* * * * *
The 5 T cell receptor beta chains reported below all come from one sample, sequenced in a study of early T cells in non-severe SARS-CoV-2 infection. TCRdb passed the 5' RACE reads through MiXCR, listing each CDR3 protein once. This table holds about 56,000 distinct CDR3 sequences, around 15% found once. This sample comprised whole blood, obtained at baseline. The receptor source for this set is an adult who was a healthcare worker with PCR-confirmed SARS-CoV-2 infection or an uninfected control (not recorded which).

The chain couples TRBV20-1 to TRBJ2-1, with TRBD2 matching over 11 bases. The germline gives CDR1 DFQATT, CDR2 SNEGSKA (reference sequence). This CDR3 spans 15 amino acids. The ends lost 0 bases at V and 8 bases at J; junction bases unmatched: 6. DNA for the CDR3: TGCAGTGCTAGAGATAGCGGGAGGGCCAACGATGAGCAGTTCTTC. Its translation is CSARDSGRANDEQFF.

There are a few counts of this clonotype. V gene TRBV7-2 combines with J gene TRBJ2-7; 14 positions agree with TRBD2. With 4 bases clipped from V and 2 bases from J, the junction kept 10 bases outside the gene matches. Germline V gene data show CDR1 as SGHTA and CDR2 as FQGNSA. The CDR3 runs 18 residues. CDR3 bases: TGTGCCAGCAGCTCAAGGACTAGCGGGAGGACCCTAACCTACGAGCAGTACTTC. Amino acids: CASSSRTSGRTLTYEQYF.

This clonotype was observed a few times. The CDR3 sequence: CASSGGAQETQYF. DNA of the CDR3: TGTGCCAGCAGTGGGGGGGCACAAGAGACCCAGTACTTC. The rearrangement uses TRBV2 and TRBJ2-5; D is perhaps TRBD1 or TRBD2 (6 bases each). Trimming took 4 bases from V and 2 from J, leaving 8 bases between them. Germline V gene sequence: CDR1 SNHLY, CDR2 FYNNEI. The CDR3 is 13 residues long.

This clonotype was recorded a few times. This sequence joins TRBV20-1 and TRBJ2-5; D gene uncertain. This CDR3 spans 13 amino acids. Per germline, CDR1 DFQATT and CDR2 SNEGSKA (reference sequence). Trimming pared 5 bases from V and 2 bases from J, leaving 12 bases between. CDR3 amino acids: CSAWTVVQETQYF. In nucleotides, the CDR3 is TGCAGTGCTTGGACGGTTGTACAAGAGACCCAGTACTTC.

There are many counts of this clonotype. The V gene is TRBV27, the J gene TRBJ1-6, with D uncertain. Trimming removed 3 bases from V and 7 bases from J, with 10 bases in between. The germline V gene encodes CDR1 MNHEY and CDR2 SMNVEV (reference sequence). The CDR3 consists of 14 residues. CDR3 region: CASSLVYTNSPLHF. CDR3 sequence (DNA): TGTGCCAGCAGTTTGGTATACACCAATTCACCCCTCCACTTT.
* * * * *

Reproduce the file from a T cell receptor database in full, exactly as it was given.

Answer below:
The 5 T cell receptor beta chains reported below all come from one sample, sequenced in a study of early T cells in non-severe SARS-CoV-2 infection. TCRdb passed the 5' RACE reads through MiXCR, listing each CDR3 protein once. This table holds about 56,000 distinct CDR3 sequences, around 15% found once. This sample comprised whole blood, obtained at baseline. The receptor source for this set is an adult who was a healthcare worker with PCR-confirmed SARS-CoV-2 infection or an uninfected control (not recorded which).

The chain couples TRBV20-1 to TRBJ2-1, with TRBD2 matching over 11 bases. The germline gives CDR1 DFQATT, CDR2 SNEGSKA (reference sequence). This CDR3 spans 15 amino acids. The ends lost 0 bases at V and 8 bases at J; junction bases unmatched: 6. DNA for the CDR3: TGCAGTGCTAGAGATAGCGGGAGGGCCAACGATGAGCAGTTCTTC. Its translation is CSARDSGRANDEQFF.

There are a few counts of this clonotype. V gene TRBV7-2 combines with J gene TRBJ2-7; 14 positions agree with TRBD2. With 4 bases clipped from V and 2 bases from J, the junction kept 10 bases outside the gene matches. Germline V gene data show CDR1 as SGHTA and CDR2 as FQGNSA. The CDR3 runs 18 residues. CDR3 bases: TGTGCCAGCAGCTCAAGGACTAGCGGGAGGACCCTAACCTACGAGCAGTACTTC. Amino acids: CASSSRTSGRTLTYEQYF.

This clonotype was observed a few times. The CDR3 sequence: CASSGGAQETQYF. DNA of the CDR3: TGTGCCAGCAGTGGGGGGGCACAAGAGACCCAGTACTTC. The rearrangement uses TRBV2 and TRBJ2-5; D is perhaps TRBD1 or TRBD2 (6 bases each). Trimming took 4 bases from V and 2 from J, leaving 8 bases between them. Germline V gene sequence: CDR1 SNHLY, CDR2 FYNNEI. The CDR3 is 13 residues long.

This clonotype was recorded a few times. This sequence joins TRBV20-1 and TRBJ2-5; D gene uncertain. This CDR3 spans 13 amino acids. Per germline, CDR1 DFQATT and CDR2 SNEGSKA (reference sequence). Trimming pared 5 bases from V and 2 bases from J, leaving 12 bases between. CDR3 amino acids: CSAWTVVQETQYF. In nucleotides, the CDR3 is TGCAGTGCTTGGACGGTTGTACAAGAGACCCAGTACTTC.

There are many counts of this clonotype. The V gene is TRBV27, the J gene TRBJ1-6, with D uncertain. Trimming removed 3 bases from V and 7 bases from J, with 10 bases in between. The germline V gene encodes CDR1 MNHEY and CDR2 SMNVEV (reference sequence). The CDR3 consists of 14 residues. CDR3 region: CASSLVYTNSPLHF. CDR3 sequence (DNA): TGTGCCAGCAGTTTGGTATACACCAATTCACCCCTCCACTTT.